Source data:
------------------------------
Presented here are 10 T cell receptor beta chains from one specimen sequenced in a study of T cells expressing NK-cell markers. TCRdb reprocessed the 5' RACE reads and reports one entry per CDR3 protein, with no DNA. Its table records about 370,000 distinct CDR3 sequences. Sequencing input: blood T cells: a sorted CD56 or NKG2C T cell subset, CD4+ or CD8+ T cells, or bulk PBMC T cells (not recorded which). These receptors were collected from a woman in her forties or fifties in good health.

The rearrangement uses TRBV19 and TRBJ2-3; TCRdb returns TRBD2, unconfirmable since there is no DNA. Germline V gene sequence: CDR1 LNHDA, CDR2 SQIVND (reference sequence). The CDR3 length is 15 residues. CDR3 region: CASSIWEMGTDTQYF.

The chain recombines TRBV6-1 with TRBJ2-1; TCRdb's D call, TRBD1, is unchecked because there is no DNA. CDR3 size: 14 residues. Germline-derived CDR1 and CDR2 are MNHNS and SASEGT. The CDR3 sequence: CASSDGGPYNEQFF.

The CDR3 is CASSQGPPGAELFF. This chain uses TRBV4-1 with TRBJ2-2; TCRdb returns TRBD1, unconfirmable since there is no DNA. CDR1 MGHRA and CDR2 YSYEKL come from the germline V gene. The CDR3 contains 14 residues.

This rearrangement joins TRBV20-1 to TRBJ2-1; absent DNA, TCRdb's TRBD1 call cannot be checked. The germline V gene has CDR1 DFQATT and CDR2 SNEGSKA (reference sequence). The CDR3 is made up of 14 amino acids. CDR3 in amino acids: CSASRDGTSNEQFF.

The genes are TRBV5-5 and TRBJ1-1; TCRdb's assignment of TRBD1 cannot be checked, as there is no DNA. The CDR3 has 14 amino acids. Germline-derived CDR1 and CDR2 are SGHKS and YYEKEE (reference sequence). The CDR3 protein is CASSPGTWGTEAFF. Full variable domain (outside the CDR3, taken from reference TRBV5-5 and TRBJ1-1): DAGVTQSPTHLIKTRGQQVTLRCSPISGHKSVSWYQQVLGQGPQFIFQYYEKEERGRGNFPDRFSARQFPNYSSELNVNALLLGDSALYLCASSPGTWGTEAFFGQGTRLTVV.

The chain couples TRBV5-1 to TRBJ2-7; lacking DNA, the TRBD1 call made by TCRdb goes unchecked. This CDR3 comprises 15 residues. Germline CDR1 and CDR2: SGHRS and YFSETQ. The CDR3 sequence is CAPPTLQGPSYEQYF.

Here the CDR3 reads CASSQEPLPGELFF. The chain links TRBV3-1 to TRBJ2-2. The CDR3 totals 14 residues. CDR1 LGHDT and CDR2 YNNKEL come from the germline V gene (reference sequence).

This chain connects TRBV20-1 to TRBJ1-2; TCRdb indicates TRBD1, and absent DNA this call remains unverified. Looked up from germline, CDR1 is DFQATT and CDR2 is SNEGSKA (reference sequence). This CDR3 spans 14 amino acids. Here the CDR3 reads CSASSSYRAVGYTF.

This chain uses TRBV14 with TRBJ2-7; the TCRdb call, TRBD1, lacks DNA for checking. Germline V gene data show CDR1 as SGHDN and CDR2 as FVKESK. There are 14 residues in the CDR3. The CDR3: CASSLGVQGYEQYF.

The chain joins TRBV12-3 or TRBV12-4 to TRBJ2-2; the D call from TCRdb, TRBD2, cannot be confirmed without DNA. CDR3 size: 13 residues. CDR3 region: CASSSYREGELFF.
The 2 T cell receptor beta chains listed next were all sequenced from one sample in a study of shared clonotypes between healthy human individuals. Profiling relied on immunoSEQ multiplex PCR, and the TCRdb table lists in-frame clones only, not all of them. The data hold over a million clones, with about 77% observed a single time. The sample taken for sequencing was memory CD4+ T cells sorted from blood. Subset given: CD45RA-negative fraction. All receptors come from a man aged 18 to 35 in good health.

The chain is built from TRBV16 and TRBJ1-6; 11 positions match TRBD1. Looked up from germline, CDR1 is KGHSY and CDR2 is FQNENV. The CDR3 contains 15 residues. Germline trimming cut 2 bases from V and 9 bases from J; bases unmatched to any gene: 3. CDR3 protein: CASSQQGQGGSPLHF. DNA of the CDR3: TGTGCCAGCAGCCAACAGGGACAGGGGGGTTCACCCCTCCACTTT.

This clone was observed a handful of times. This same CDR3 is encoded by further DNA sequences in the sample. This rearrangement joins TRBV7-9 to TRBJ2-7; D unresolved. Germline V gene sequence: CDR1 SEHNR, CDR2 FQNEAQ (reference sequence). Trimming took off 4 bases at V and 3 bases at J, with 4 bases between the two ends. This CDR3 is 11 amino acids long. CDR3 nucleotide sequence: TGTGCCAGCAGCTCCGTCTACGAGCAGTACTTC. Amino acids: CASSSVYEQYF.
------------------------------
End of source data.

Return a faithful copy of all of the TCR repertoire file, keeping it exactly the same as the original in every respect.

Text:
Presented here are 10 T cell receptor beta chains from one specimen sequenced in a study of T cells expressing NK-cell markers. TCRdb reprocessed the 5' RACE reads and reports one entry per CDR3 protein, with no DNA. Its table records about 370,000 distinct CDR3 sequences. Sequencing input: blood T cells: a sorted CD56 or NKG2C T cell subset, CD4+ or CD8+ T cells, or bulk PBMC T cells (not recorded which). These receptors were collected from a woman in her forties or fifties in good health.

The rearrangement uses TRBV19 and TRBJ2-3; TCRdb returns TRBD2, unconfirmable since there is no DNA. Germline V gene sequence: CDR1 LNHDA, CDR2 SQIVND (reference sequence). The CDR3 length is 15 residues. CDR3 region: CASSIWEMGTDTQYF.

The chain recombines TRBV6-1 with TRBJ2-1; TCRdb's D call, TRBD1, is unchecked because there is no DNA. CDR3 size: 14 residues. Germline-derived CDR1 and CDR2 are MNHNS and SASEGT. The CDR3 sequence: CASSDGGPYNEQFF.

The CDR3 is CASSQGPPGAELFF. This chain uses TRBV4-1 with TRBJ2-2; TCRdb returns TRBD1, unconfirmable since there is no DNA. CDR1 MGHRA and CDR2 YSYEKL come from the germline V gene. The CDR3 contains 14 residues.

This rearrangement joins TRBV20-1 to TRBJ2-1; absent DNA, TCRdb's TRBD1 call cannot be checked. The germline V gene has CDR1 DFQATT and CDR2 SNEGSKA (reference sequence). The CDR3 is made up of 14 amino acids. CDR3 in amino acids: CSASRDGTSNEQFF.

The genes are TRBV5-5 and TRBJ1-1; TCRdb's assignment of TRBD1 cannot be checked, as there is no DNA. The CDR3 has 14 amino acids. Germline-derived CDR1 and CDR2 are SGHKS and YYEKEE (reference sequence). The CDR3 protein is CASSPGTWGTEAFF. Full variable domain (outside the CDR3, taken from reference TRBV5-5 and TRBJ1-1): DAGVTQSPTHLIKTRGQQVTLRCSPISGHKSVSWYQQVLGQGPQFIFQYYEKEERGRGNFPDRFSARQFPNYSSELNVNALLLGDSALYLCASSPGTWGTEAFFGQGTRLTVV.

The chain couples TRBV5-1 to TRBJ2-7; lacking DNA, the TRBD1 call made by TCRdb goes unchecked. This CDR3 comprises 15 residues. Germline CDR1 and CDR2: SGHRS and YFSETQ. The CDR3 sequence is CAPPTLQGPSYEQYF.

Here the CDR3 reads CASSQEPLPGELFF. The chain links TRBV3-1 to TRBJ2-2. The CDR3 totals 14 residues. CDR1 LGHDT and CDR2 YNNKEL come from the germline V gene (reference sequence).

This chain connects TRBV20-1 to TRBJ1-2; TCRdb indicates TRBD1, and absent DNA this call remains unverified. Looked up from germline, CDR1 is DFQATT and CDR2 is SNEGSKA (reference sequence). This CDR3 spans 14 amino acids. Here the CDR3 reads CSASSSYRAVGYTF.

This chain uses TRBV14 with TRBJ2-7; the TCRdb call, TRBD1, lacks DNA for checking. Germline V gene data show CDR1 as SGHDN and CDR2 as FVKESK. There are 14 residues in the CDR3. The CDR3: CASSLGVQGYEQYF.

The chain joins TRBV12-3 or TRBV12-4 to TRBJ2-2; the D call from TCRdb, TRBD2, cannot be confirmed without DNA. CDR3 size: 13 residues. CDR3 region: CASSSYREGELFF.
The 2 T cell receptor beta chains listed next were all sequenced from one sample in a study of shared clonotypes between healthy human individuals. Profiling relied on immunoSEQ multiplex PCR, and the TCRdb table lists in-frame clones only, not all of them. The data hold over a million clones, with about 77% observed a single time. The sample taken for sequencing was memory CD4+ T cells sorted from blood. Subset given: CD45RA-negative fraction. All receptors come from a man aged 18 to 35 in good health.

The chain is built from TRBV16 and TRBJ1-6; 11 positions match TRBD1. Looked up from germline, CDR1 is KGHSY and CDR2 is FQNENV. The CDR3 contains 15 residues. Germline trimming cut 2 bases from V and 9 bases from J; bases unmatched to any gene: 3. CDR3 protein: CASSQQGQGGSPLHF. DNA of the CDR3: TGTGCCAGCAGCCAACAGGGACAGGGGGGTTCACCCCTCCACTTT.

This clone was observed a handful of times. This same CDR3 is encoded by further DNA sequences in the sample. This rearrangement joins TRBV7-9 to TRBJ2-7; D unresolved. Germline V gene sequence: CDR1 SEHNR, CDR2 FQNEAQ (reference sequence). Trimming took off 4 bases at V and 3 bases at J, with 4 bases between the two ends. This CDR3 is 11 amino acids long. CDR3 nucleotide sequence: TGTGCCAGCAGCTCCGTCTACGAGCAGTACTTC. Amino acids: CASSSVYEQYF.